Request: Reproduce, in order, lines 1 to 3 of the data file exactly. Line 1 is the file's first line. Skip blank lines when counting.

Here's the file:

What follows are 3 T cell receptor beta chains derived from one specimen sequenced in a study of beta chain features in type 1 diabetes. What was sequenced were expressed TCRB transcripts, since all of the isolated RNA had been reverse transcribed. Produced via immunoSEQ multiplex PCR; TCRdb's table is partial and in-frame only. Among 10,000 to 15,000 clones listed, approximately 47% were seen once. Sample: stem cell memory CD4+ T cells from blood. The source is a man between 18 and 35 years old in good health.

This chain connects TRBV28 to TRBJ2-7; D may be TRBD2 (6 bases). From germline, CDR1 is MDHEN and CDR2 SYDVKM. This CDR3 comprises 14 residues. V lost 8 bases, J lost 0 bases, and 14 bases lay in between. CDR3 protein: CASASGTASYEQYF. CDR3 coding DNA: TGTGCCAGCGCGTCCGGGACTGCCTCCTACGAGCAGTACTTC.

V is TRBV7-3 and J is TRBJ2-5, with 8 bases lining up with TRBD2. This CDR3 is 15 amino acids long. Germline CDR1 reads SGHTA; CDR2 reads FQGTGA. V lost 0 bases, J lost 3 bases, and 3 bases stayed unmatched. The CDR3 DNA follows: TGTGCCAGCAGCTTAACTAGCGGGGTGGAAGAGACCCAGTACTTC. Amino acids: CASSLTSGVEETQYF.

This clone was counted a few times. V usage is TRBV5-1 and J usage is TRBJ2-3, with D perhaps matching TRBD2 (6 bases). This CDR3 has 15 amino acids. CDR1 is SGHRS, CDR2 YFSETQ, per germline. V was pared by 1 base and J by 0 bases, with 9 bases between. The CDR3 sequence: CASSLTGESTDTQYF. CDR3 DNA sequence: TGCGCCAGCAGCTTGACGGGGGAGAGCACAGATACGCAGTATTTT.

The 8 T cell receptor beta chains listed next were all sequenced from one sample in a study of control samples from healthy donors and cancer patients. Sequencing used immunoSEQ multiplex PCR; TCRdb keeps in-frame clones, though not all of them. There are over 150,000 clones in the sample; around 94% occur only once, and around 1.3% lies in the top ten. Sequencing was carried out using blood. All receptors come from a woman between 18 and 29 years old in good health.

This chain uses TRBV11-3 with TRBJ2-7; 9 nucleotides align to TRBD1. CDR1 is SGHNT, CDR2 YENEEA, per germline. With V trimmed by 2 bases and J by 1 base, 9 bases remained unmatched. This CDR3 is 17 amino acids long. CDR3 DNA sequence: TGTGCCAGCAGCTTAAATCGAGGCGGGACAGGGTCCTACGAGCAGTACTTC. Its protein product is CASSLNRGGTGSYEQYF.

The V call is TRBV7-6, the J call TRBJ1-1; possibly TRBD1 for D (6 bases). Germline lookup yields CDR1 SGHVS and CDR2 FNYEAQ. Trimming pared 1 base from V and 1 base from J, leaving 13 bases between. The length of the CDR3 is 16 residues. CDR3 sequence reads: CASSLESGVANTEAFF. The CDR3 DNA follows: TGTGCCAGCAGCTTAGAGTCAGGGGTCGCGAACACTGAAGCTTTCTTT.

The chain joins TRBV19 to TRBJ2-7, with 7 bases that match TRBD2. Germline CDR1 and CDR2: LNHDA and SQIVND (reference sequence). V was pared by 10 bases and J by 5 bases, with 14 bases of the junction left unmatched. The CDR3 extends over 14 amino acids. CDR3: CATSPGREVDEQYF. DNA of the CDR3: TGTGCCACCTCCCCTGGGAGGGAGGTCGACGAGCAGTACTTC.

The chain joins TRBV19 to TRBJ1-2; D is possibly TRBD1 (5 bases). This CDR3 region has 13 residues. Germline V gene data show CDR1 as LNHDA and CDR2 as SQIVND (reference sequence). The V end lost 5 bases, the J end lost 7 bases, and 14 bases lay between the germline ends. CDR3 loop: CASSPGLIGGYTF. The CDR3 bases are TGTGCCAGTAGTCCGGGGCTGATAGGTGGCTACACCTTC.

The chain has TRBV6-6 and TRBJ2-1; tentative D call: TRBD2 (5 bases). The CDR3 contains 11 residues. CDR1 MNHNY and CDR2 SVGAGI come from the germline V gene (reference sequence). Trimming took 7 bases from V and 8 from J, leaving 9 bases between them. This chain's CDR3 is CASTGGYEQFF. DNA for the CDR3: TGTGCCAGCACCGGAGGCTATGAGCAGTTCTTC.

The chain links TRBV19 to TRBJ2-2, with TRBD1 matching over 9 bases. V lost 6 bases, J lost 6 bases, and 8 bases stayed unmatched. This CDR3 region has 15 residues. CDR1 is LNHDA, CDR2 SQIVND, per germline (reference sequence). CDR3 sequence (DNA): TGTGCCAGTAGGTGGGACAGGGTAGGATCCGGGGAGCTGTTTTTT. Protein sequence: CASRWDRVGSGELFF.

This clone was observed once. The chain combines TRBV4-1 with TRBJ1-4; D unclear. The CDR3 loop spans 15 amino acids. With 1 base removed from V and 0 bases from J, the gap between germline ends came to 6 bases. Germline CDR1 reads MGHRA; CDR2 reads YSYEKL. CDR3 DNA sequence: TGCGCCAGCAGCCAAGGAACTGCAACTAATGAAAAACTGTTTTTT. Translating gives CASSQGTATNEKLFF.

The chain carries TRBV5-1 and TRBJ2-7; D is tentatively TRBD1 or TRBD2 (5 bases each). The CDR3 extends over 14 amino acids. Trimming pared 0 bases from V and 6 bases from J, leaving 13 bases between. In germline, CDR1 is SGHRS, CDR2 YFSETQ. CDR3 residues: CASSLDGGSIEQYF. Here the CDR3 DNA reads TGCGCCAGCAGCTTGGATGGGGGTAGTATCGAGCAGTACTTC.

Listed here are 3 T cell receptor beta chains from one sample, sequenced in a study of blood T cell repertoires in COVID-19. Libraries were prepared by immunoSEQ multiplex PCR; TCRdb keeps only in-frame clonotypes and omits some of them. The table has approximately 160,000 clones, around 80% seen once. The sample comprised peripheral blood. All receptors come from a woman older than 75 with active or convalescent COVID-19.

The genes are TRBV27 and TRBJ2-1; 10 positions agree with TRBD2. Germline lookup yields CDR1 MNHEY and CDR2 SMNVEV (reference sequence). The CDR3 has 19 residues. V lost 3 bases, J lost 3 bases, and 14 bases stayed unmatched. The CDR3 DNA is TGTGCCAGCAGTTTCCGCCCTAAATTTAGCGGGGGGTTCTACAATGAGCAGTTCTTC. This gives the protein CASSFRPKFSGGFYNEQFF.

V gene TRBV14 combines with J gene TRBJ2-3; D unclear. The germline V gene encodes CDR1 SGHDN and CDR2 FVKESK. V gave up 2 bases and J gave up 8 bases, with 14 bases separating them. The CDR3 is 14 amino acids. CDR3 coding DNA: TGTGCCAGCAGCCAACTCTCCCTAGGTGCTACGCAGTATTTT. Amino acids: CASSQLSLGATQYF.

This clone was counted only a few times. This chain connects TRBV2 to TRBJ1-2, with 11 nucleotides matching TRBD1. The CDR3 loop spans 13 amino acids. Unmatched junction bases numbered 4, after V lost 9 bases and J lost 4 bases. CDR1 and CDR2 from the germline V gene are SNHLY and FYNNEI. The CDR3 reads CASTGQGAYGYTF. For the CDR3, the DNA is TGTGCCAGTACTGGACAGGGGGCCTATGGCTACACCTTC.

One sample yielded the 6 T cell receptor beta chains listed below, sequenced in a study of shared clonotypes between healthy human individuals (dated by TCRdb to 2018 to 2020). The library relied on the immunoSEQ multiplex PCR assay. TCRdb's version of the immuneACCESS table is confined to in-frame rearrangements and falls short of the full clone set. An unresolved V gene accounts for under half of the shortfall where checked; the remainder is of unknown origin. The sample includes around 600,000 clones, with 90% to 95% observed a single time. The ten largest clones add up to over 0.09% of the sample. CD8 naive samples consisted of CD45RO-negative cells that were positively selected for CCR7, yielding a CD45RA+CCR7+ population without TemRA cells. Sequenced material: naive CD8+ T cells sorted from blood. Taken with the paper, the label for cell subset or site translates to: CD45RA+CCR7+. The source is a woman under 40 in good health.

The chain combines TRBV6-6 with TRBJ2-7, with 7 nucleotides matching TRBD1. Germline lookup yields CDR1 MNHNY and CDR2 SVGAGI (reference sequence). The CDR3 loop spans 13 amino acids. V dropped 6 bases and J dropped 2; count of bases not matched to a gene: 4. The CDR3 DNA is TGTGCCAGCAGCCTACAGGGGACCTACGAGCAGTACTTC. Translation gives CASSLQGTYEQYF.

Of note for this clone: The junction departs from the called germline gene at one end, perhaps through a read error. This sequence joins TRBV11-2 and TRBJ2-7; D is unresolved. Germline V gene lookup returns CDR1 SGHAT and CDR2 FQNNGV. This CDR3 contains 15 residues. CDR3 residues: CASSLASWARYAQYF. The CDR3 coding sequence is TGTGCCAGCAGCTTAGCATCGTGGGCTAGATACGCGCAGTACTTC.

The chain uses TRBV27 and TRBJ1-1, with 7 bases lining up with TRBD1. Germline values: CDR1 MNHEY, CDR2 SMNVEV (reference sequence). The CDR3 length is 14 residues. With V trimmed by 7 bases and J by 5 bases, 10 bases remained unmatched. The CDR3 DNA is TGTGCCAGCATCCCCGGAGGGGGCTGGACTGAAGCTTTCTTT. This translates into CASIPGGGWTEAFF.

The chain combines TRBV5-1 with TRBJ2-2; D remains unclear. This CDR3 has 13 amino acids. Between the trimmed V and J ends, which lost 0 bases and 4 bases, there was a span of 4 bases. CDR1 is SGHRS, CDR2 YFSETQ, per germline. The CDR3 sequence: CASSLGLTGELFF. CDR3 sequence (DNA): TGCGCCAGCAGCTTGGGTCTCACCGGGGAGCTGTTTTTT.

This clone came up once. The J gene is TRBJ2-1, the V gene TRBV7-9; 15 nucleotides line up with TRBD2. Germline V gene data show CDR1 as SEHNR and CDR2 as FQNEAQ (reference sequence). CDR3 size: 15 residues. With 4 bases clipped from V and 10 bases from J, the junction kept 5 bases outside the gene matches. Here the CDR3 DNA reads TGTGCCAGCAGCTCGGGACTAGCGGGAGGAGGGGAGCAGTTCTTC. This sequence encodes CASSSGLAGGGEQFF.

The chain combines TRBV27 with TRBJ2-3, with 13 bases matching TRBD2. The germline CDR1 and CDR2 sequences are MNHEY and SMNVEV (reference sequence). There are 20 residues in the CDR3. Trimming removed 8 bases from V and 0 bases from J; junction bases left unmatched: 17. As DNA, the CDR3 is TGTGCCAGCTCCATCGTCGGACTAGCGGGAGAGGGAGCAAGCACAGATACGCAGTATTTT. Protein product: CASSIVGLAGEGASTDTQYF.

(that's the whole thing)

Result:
What follows are 3 T cell receptor beta chains derived from one specimen sequenced in a study of beta chain features in type 1 diabetes. What was sequenced were expressed TCRB transcripts, since all of the isolated RNA had been reverse transcribed. Produced via immunoSEQ multiplex PCR; TCRdb's table is partial and in-frame only. Among 10,000 to 15,000 clones listed, approximately 47% were seen once. Sample: stem cell memory CD4+ T cells from blood. The source is a man between 18 and 35 years old in good health.

This chain connects TRBV28 to TRBJ2-7; D may be TRBD2 (6 bases). From germline, CDR1 is MDHEN and CDR2 SYDVKM. This CDR3 comprises 14 residues. V lost 8 bases, J lost 0 bases, and 14 bases lay in between. CDR3 protein: CASASGTASYEQYF. CDR3 coding DNA: TGTGCCAGCGCGTCCGGGACTGCCTCCTACGAGCAGTACTTC.

V is TRBV7-3 and J is TRBJ2-5, with 8 bases lining up with TRBD2. This CDR3 is 15 amino acids long. Germline CDR1 reads SGHTA; CDR2 reads FQGTGA. V lost 0 bases, J lost 3 bases, and 3 bases stayed unmatched. The CDR3 DNA follows: TGTGCCAGCAGCTTAACTAGCGGGGTGGAAGAGACCCAGTACTTC. Amino acids: CASSLTSGVEETQYF.